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Field Artillery Weapons of the Civil War, revised edition Paperback – July 28, 2004
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Top Customer Reviews
It is hard to over emphasize what a fine job the authors have done in bringing order out of chaos. Their encyclopedic inclusion and explanation of all known types solves many riddles. The complexity and nuances will still require considerable study by the reader to reach a full understanding, but at last it is logically and rigorously catalogued.
The chapter list is as follows: 1. Fundamentals. 2. Federal 6-pounder Guns and 3.67" Rifles. 3. Confederate 6-pounder Guns and 3-inch Rifles. 4. Federal 12-pounder Field Howitzers. 5. Confederate 12-pounder Field Howitzers. 6. Federal Napoleon Guns. 7. Confederate Napoleon Guns. 8. Parrott Rifles. 9. 3-inch Ordnance Rifles. 10. False Napoleons and Gettysburg Replicas. 11. The Small Ones. 12. Boat Howitzers. 13. James Smoothbores and Rifles. 14. The Rare Ones. 15. Too Big for the Field. 16. British Rifled Cannon. 17. Carriages. 18. Conclusions.
The chapters are well illustrated with photographs and schematics of the gun tubes. There are also detailed dimensional specification tables, and some estimated production counts of various types.Read more ›
This volume is a definitive study of the artillery of the period, but it is not the definitive study. In order to understand artillery what should be studied also are the artillery manuals of the period, especially that by John Gibbon who was a battery commander during the war and became famous as the commander of the Iron Brigade in the Army of the Potomac. Gibbon is remembered as an excellent brigade and division infantry commander, but he began the war as an artilleryman, commanding the famous Battery B, 4th US Artillery.
Back to the subject at hand. This volume by James Hazlett covers virtually every piece of artillery used during the Civil War as well as ammunition and how the guns were constructed, both bronze and iron. It is highly readable and is packed with useful information on the artillery arm and is both a reference work and an easy book to read. It belongs on the shelf of every student and historian of the Civil War and should be used in conjunction with the artillery manuals of the period and such excellent artillery works as The Guns at Gettyburg by Fairfax Downey which tells of the great battle 'from the point of view of the artilleryman.'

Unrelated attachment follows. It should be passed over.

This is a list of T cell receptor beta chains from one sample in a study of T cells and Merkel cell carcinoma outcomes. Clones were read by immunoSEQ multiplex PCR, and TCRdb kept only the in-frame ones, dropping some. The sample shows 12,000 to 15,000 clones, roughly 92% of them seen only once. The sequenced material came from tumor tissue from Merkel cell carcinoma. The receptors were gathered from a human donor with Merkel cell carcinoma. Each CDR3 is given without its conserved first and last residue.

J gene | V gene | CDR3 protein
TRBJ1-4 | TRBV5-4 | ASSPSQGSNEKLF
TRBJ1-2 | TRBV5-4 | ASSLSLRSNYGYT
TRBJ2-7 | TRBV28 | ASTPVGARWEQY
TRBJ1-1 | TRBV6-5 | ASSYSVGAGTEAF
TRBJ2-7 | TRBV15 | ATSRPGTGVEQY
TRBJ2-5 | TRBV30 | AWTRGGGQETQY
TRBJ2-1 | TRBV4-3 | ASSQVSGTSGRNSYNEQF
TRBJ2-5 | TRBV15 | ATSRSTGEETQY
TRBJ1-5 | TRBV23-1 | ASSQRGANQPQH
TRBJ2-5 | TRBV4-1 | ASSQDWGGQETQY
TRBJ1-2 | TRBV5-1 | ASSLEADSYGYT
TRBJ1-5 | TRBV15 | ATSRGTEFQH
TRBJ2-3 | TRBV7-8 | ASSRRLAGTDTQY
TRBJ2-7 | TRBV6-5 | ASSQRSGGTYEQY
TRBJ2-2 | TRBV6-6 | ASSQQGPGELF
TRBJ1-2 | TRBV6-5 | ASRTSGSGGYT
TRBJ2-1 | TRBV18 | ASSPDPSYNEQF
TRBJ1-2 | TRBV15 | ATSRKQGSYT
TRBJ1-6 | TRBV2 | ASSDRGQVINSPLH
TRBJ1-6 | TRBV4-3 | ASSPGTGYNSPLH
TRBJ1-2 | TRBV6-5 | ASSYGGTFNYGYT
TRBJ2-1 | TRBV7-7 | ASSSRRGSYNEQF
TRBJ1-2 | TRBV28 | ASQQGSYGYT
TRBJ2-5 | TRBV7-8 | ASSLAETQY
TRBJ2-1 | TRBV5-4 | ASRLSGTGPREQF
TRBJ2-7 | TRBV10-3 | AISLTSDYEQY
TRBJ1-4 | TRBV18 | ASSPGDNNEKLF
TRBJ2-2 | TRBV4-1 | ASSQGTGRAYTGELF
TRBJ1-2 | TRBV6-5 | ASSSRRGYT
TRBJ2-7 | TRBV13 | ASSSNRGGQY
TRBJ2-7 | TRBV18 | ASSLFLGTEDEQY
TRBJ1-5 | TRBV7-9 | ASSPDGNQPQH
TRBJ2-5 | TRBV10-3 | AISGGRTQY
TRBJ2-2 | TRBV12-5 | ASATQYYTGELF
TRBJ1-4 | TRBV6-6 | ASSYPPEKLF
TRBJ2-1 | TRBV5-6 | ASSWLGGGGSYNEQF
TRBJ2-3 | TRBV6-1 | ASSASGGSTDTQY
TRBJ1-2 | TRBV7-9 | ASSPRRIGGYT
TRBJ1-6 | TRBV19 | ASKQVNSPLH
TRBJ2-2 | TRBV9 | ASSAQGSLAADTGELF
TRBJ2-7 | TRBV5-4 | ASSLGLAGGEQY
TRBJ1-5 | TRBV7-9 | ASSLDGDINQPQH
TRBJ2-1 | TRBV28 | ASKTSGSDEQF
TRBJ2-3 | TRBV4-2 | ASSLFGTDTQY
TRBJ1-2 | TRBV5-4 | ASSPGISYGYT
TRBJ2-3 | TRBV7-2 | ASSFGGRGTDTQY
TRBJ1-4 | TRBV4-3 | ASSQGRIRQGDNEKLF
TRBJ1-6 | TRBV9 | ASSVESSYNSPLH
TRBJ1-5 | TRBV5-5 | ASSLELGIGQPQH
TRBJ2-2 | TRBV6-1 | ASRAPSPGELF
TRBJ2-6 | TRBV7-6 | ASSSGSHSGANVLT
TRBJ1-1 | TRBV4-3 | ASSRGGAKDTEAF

Most Recent Customer Reviews
Amazing technical data of the pieces. Would have been nice to have illustrations and more about the men who made up a battery.Published 6 days ago by W. Wadford
Although the first addition is more than 30 years old it is still the best source for CW Field Artillery and a must have for anyone wishing to learn more about this field.Published 2 months ago by Me
As a tech reference for civil war artillery it is the gold standard. The book was delivered with several torn pages and one missing. Not worth it.Published 4 months ago by elk11060
This is a very good book, but it is NOT a casual read. But if you want serious book with diagrams and loads of detailed information on each gun both common and rare, along with... Read morePublished 16 months ago by Dan Hopkins
Very good detail for the true Civil War artillery enthusiast and re-enactor.Published 21 months ago by Sgt. Jimbob
Highly detailed, well-researched, accurately and fully sourced, readable.Published 21 months ago by Steve Shaffer